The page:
Posts Tagged ‘Book of Isaiah’

I have been on many mountains in the world, and most are much more beautiful and majestic than the smallish Mt Zion where Jerusalem is today.  But fewer mountains have seen the drama this mountain has witnessed.

As with many ancient sites, which of the elevations is Zion is disputed—but it doesn’t matter. Abraham was there, as were Isaac and Jacob. David was there and the first temple was there. And Nebuchadnezzar and Herod and Jesus were there.  On Pentecost, Peter preached there and Paul was there and the Romans destroyed its buildings and made it a little taller with its own rubble.

God has history with this mountain!  So Isaiah uses it to prophecy about the future for God’s people.

Isaiah 2:1-5  “Come, let us go up to the mountain of the LORD”

While a physical return to glory for the mountain of the Lord is a seductive and tempting understanding, if we went that route, I think we would be standing with the apostles near that mountain, saying, “Lord, and now will you restore the kingdom to Israel?”  And He would be again frustrated with my lack of understanding.

The mountain to which we should be and will be drawn is the mountain of the Lord, to His presence. Instead of worrying about the place, let’s focus on why people want to go there:  “He will teach us His ways, so that we may walk in his paths.”  Peace will reign because He will judge with righteousness.

This mountain of the Lord draws all nations!  It’s glory is the presence of the Lord—not its history, not its political significance, not its own majesty.

“Come, let us walk in the light of the Lord.”

Isaiah 2:6-22  “Stop trusting in man who has but a breath in his nostrils.”

While the future marches toward Zion and the beauty of worshipping His holiness there, the awful truth is that most people—even those who think they know all about God—are marching to a different tune and are running to mountains, but not to Zion.

They are fleeing to the rocks, hiding in holes, hoping caverns and caves will shelter them instead of Zion.  They fear judgment; they fear the Day of the Lord.  Why?  What have we done?

  • We are superstitious
  • We seek spiritual power from sources other than God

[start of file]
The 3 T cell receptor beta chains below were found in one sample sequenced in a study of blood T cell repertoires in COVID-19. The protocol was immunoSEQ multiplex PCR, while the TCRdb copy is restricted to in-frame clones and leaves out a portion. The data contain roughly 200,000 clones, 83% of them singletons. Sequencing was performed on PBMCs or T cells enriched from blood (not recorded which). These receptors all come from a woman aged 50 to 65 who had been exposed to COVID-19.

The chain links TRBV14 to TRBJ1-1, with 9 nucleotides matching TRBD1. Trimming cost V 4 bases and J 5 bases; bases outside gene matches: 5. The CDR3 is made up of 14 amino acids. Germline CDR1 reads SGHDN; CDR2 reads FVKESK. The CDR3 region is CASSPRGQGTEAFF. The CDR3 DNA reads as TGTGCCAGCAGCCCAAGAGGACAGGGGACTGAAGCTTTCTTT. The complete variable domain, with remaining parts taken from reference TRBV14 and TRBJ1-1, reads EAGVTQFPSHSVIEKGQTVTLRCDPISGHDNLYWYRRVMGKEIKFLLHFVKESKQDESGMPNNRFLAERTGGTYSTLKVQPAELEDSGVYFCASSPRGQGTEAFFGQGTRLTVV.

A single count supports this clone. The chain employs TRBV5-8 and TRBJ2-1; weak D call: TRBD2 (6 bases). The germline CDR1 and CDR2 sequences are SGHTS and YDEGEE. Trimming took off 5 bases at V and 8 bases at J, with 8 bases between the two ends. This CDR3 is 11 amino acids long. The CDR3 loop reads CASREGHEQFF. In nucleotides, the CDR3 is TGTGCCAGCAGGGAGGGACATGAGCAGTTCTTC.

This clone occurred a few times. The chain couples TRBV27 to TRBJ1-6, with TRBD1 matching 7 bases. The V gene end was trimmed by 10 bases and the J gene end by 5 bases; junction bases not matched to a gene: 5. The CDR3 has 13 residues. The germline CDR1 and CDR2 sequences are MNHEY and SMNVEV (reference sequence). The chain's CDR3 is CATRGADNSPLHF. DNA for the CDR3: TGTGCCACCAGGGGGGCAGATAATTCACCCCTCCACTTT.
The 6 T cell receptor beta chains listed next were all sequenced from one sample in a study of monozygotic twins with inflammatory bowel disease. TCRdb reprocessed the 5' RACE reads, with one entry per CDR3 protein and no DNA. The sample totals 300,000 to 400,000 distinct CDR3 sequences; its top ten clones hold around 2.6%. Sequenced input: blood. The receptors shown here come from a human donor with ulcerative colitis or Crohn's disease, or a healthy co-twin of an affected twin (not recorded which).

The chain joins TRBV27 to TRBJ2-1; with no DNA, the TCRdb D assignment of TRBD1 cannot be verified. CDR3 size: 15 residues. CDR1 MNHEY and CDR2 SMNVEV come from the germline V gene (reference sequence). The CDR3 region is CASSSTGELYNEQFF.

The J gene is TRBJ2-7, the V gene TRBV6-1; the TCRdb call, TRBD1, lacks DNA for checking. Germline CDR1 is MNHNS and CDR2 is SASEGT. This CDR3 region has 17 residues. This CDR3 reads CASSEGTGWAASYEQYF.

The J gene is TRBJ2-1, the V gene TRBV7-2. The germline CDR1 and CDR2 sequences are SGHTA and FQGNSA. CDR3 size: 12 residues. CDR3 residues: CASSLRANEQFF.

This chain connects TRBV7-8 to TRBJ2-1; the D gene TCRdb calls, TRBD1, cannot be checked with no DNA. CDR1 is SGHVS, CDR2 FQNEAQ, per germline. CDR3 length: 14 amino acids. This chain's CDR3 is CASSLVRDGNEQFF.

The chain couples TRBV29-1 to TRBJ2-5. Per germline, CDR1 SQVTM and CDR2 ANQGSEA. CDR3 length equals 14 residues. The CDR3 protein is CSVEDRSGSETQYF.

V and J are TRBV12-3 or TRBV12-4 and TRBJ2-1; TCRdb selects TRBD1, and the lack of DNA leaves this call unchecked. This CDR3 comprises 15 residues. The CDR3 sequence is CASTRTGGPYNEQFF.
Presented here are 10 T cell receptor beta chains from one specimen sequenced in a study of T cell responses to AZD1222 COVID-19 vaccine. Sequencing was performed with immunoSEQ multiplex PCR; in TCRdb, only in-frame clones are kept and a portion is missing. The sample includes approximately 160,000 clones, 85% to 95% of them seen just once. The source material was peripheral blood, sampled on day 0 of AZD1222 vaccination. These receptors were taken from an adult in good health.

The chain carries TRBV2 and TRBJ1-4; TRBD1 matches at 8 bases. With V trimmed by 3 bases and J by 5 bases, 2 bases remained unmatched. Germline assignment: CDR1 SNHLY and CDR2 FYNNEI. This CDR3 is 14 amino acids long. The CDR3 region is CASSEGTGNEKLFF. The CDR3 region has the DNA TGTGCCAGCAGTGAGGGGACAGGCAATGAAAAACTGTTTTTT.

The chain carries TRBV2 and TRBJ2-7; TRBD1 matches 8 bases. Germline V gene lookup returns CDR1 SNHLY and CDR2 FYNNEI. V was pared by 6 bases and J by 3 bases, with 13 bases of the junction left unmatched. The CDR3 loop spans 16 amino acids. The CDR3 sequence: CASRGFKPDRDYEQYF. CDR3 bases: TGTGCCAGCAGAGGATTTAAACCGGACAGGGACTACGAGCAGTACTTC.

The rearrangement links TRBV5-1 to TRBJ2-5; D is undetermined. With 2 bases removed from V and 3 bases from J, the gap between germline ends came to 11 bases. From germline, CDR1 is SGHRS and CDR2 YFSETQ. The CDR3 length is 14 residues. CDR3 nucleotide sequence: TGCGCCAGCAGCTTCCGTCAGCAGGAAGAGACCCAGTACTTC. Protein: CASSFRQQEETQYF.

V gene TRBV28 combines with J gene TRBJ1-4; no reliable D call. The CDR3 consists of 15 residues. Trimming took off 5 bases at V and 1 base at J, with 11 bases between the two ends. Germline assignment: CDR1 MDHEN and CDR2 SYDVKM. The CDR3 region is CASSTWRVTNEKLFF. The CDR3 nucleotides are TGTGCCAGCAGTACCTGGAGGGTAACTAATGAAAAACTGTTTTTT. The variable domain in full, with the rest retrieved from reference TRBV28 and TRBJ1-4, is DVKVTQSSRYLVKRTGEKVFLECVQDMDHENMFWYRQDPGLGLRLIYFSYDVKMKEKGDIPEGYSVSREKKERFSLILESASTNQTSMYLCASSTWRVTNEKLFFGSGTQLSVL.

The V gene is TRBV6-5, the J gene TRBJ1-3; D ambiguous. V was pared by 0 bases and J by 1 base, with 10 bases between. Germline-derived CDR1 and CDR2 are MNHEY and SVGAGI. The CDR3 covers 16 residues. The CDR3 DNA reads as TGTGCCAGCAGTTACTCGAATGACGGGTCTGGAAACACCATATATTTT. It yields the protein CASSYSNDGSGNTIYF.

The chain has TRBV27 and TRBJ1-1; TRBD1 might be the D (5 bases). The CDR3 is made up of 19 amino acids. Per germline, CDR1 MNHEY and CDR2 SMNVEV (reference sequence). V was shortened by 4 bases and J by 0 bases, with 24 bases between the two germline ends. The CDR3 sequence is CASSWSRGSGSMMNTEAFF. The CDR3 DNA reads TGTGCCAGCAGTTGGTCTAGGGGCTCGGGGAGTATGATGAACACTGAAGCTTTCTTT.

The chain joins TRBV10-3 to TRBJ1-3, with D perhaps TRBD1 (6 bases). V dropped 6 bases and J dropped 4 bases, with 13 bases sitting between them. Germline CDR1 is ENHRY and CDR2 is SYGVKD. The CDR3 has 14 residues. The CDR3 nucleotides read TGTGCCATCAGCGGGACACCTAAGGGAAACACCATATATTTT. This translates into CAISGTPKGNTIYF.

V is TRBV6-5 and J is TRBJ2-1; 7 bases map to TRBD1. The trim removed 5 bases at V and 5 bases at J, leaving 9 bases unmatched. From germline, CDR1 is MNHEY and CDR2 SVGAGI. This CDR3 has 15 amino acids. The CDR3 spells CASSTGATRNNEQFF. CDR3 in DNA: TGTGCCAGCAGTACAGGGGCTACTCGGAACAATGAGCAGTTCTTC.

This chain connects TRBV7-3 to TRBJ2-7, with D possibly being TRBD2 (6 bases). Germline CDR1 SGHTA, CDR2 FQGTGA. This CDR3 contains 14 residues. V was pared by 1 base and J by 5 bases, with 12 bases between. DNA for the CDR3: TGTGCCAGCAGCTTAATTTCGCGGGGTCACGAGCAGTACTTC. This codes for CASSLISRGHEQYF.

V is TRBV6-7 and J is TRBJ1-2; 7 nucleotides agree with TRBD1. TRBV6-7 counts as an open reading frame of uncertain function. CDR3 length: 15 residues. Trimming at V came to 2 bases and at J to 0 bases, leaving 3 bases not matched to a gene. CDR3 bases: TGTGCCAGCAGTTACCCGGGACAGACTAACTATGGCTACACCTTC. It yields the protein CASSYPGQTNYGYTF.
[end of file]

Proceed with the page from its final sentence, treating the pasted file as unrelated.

• We trust in silver and gold—“there is no end to their treasures . . . .”
  • We trust in our own power to protect and defend ourselves—“no end to their chariots.”
  • We substitute other things for God in our lives.
  • We bow down to the work of our hands. ‘

I’m not a Hebrew scholar, but I just read that the word translated majesty when used for God is the same word but translated as pride when used for people.  This is a great lesson, i.e.,  that man’s pride is primarily his attempt to claim divine majesty.

A day of reckoning is coming!   Isaiah calls it the Day of the Lord and it’s a pretty frightening day if you have pretended to be God your whole life.  It will be one of those moments when all of those lies we tell ourselves will be exposed as self-deception. It will be a moment when the trinkets of false power—including fake spiritual power—will be “thrown away to the rats and bats (v. 20) as we run to hide from the truth.

God is rising to shake the earth!  The destruction of these quakes and tsunamis will make what we see on the news seem nothing because not only will the earth itself shake, but every mountain that we have built to compete with the mountain of the Lord will be shaken until it is just a pile of dust.

So choose a mountain!  Choose the mountain of the Lord, rush to it to learn to walk in the light of the Lord!   Or choose yourself a good hole in the ground to hide in, a cave that God cannot find, that’s so dark that God’s light can never penetrate it  . . . .

Wait a minute—everlasting darkness—that’s Hell, isn’t it?

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I personally am going to be spending time with Isaiah for a while. My interest is not driven by anything external, like teaching a class or even pursuing a particular question or theme; rather, I’m interested in just listening to the Word—just listening—and hearing what He says to me today.  Sharing with you will help me understand better what I’m hearing, so I hope you’ll look forward to Fridays.

Chapter 1: 1-4 – “I reared up children and brought them up, but they have rebelled against me.”